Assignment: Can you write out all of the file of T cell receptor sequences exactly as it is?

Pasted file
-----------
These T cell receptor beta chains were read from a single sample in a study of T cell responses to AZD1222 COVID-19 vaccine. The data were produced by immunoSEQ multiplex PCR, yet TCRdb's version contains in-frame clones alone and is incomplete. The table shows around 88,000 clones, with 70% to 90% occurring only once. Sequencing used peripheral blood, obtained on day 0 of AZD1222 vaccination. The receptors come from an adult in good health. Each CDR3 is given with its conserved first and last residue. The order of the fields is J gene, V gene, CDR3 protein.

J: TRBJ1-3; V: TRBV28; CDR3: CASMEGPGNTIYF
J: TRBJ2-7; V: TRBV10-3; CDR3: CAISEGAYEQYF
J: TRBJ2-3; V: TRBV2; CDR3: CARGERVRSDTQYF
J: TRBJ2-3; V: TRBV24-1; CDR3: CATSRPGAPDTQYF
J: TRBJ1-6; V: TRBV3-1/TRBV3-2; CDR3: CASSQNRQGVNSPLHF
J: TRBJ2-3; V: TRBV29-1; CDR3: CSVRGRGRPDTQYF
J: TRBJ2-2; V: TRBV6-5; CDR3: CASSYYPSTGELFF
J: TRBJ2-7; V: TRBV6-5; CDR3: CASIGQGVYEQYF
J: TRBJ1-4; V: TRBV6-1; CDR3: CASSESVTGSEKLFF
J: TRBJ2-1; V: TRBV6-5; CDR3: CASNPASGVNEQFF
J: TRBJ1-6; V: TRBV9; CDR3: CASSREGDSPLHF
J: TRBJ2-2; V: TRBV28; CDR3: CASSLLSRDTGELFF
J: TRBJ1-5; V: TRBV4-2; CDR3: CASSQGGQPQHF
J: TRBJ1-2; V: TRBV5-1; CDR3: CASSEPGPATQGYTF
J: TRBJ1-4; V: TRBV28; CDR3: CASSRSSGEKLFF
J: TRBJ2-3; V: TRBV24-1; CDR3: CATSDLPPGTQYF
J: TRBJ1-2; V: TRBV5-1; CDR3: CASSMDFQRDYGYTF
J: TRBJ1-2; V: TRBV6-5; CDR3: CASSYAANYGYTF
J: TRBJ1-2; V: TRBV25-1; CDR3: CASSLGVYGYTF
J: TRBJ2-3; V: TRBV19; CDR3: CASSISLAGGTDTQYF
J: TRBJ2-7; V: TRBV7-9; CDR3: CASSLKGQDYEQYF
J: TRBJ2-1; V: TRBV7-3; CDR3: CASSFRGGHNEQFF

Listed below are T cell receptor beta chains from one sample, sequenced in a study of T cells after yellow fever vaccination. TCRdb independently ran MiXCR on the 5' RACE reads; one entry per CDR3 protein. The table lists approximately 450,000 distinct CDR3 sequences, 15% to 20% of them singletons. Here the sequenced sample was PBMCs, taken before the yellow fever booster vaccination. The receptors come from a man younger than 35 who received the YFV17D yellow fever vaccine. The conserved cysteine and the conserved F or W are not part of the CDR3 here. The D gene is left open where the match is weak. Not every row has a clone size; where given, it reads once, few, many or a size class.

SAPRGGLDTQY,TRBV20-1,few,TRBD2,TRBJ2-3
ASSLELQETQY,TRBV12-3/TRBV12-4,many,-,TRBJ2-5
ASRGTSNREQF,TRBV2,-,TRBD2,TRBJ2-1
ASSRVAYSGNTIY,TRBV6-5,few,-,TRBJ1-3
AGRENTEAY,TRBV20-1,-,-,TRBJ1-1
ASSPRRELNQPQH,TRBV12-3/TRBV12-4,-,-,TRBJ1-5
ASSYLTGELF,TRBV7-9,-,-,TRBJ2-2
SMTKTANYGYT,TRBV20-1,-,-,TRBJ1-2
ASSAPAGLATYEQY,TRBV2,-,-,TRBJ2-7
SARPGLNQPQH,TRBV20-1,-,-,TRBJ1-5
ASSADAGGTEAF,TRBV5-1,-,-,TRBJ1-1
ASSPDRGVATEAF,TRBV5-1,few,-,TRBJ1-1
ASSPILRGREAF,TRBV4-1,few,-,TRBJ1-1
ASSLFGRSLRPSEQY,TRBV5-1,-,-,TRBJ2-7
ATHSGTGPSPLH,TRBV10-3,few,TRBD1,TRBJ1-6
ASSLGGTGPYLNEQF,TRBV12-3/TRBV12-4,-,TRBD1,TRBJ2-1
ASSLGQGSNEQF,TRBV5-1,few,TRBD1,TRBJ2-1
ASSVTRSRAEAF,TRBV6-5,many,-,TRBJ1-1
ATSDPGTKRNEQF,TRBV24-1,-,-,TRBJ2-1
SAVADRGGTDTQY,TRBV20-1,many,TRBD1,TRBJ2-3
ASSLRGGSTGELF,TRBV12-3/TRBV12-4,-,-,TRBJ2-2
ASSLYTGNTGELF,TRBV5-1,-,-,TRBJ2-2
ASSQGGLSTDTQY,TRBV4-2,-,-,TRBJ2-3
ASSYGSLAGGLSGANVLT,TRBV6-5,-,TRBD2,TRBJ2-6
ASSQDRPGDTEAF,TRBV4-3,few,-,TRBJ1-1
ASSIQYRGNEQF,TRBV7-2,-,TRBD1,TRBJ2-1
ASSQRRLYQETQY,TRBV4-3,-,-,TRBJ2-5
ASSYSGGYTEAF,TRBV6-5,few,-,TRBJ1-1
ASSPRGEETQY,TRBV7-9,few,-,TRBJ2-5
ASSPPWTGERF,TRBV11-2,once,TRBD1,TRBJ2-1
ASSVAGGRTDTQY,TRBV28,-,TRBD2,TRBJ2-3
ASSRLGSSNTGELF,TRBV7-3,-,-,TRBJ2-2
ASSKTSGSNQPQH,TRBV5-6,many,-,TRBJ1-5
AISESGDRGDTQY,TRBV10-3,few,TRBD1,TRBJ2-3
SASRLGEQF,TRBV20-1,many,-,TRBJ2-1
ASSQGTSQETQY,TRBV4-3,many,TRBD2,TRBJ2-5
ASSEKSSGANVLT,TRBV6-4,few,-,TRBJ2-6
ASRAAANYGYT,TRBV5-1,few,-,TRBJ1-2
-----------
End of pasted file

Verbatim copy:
These T cell receptor beta chains were read from a single sample in a study of T cell responses to AZD1222 COVID-19 vaccine. The data were produced by immunoSEQ multiplex PCR, yet TCRdb's version contains in-frame clones alone and is incomplete. The table shows around 88,000 clones, with 70% to 90% occurring only once. Sequencing used peripheral blood, obtained on day 0 of AZD1222 vaccination. The receptors come from an adult in good health. Each CDR3 is given with its conserved first and last residue. The order of the fields is J gene, V gene, CDR3 protein.

J: TRBJ1-3; V: TRBV28; CDR3: CASMEGPGNTIYF
J: TRBJ2-7; V: TRBV10-3; CDR3: CAISEGAYEQYF
J: TRBJ2-3; V: TRBV2; CDR3: CARGERVRSDTQYF
J: TRBJ2-3; V: TRBV24-1; CDR3: CATSRPGAPDTQYF
J: TRBJ1-6; V: TRBV3-1/TRBV3-2; CDR3: CASSQNRQGVNSPLHF
J: TRBJ2-3; V: TRBV29-1; CDR3: CSVRGRGRPDTQYF
J: TRBJ2-2; V: TRBV6-5; CDR3: CASSYYPSTGELFF
J: TRBJ2-7; V: TRBV6-5; CDR3: CASIGQGVYEQYF
J: TRBJ1-4; V: TRBV6-1; CDR3: CASSESVTGSEKLFF
J: TRBJ2-1; V: TRBV6-5; CDR3: CASNPASGVNEQFF
J: TRBJ1-6; V: TRBV9; CDR3: CASSREGDSPLHF
J: TRBJ2-2; V: TRBV28; CDR3: CASSLLSRDTGELFF
J: TRBJ1-5; V: TRBV4-2; CDR3: CASSQGGQPQHF
J: TRBJ1-2; V: TRBV5-1; CDR3: CASSEPGPATQGYTF
J: TRBJ1-4; V: TRBV28; CDR3: CASSRSSGEKLFF
J: TRBJ2-3; V: TRBV24-1; CDR3: CATSDLPPGTQYF
J: TRBJ1-2; V: TRBV5-1; CDR3: CASSMDFQRDYGYTF
J: TRBJ1-2; V: TRBV6-5; CDR3: CASSYAANYGYTF
J: TRBJ1-2; V: TRBV25-1; CDR3: CASSLGVYGYTF
J: TRBJ2-3; V: TRBV19; CDR3: CASSISLAGGTDTQYF
J: TRBJ2-7; V: TRBV7-9; CDR3: CASSLKGQDYEQYF
J: TRBJ2-1; V: TRBV7-3; CDR3: CASSFRGGHNEQFF

Listed below are T cell receptor beta chains from one sample, sequenced in a study of T cells after yellow fever vaccination. TCRdb independently ran MiXCR on the 5' RACE reads; one entry per CDR3 protein. The table lists approximately 450,000 distinct CDR3 sequences, 15% to 20% of them singletons. Here the sequenced sample was PBMCs, taken before the yellow fever booster vaccination. The receptors come from a man younger than 35 who received the YFV17D yellow fever vaccine. The conserved cysteine and the conserved F or W are not part of the CDR3 here. The D gene is left open where the match is weak. Not every row has a clone size; where given, it reads once, few, many or a size class.

SAPRGGLDTQY,TRBV20-1,few,TRBD2,TRBJ2-3
ASSLELQETQY,TRBV12-3/TRBV12-4,many,-,TRBJ2-5
ASRGTSNREQF,TRBV2,-,TRBD2,TRBJ2-1
ASSRVAYSGNTIY,TRBV6-5,few,-,TRBJ1-3
AGRENTEAY,TRBV20-1,-,-,TRBJ1-1
ASSPRRELNQPQH,TRBV12-3/TRBV12-4,-,-,TRBJ1-5
ASSYLTGELF,TRBV7-9,-,-,TRBJ2-2
SMTKTANYGYT,TRBV20-1,-,-,TRBJ1-2
ASSAPAGLATYEQY,TRBV2,-,-,TRBJ2-7
SARPGLNQPQH,TRBV20-1,-,-,TRBJ1-5
ASSADAGGTEAF,TRBV5-1,-,-,TRBJ1-1
ASSPDRGVATEAF,TRBV5-1,few,-,TRBJ1-1
ASSPILRGREAF,TRBV4-1,few,-,TRBJ1-1
ASSLFGRSLRPSEQY,TRBV5-1,-,-,TRBJ2-7
ATHSGTGPSPLH,TRBV10-3,few,TRBD1,TRBJ1-6
ASSLGGTGPYLNEQF,TRBV12-3/TRBV12-4,-,TRBD1,TRBJ2-1
ASSLGQGSNEQF,TRBV5-1,few,TRBD1,TRBJ2-1
ASSVTRSRAEAF,TRBV6-5,many,-,TRBJ1-1
ATSDPGTKRNEQF,TRBV24-1,-,-,TRBJ2-1
SAVADRGGTDTQY,TRBV20-1,many,TRBD1,TRBJ2-3
ASSLRGGSTGELF,TRBV12-3/TRBV12-4,-,-,TRBJ2-2
ASSLYTGNTGELF,TRBV5-1,-,-,TRBJ2-2
ASSQGGLSTDTQY,TRBV4-2,-,-,TRBJ2-3
ASSYGSLAGGLSGANVLT,TRBV6-5,-,TRBD2,TRBJ2-6
ASSQDRPGDTEAF,TRBV4-3,few,-,TRBJ1-1
ASSIQYRGNEQF,TRBV7-2,-,TRBD1,TRBJ2-1
ASSQRRLYQETQY,TRBV4-3,-,-,TRBJ2-5
ASSYSGGYTEAF,TRBV6-5,few,-,TRBJ1-1
ASSPRGEETQY,TRBV7-9,few,-,TRBJ2-5
ASSPPWTGERF,TRBV11-2,once,TRBD1,TRBJ2-1
ASSVAGGRTDTQY,TRBV28,-,TRBD2,TRBJ2-3
ASSRLGSSNTGELF,TRBV7-3,-,-,TRBJ2-2
ASSKTSGSNQPQH,TRBV5-6,many,-,TRBJ1-5
AISESGDRGDTQY,TRBV10-3,few,TRBD1,TRBJ2-3
SASRLGEQF,TRBV20-1,many,-,TRBJ2-1
ASSQGTSQETQY,TRBV4-3,many,TRBD2,TRBJ2-5
ASSEKSSGANVLT,TRBV6-4,few,-,TRBJ2-6
ASRAAANYGYT,TRBV5-1,few,-,TRBJ1-2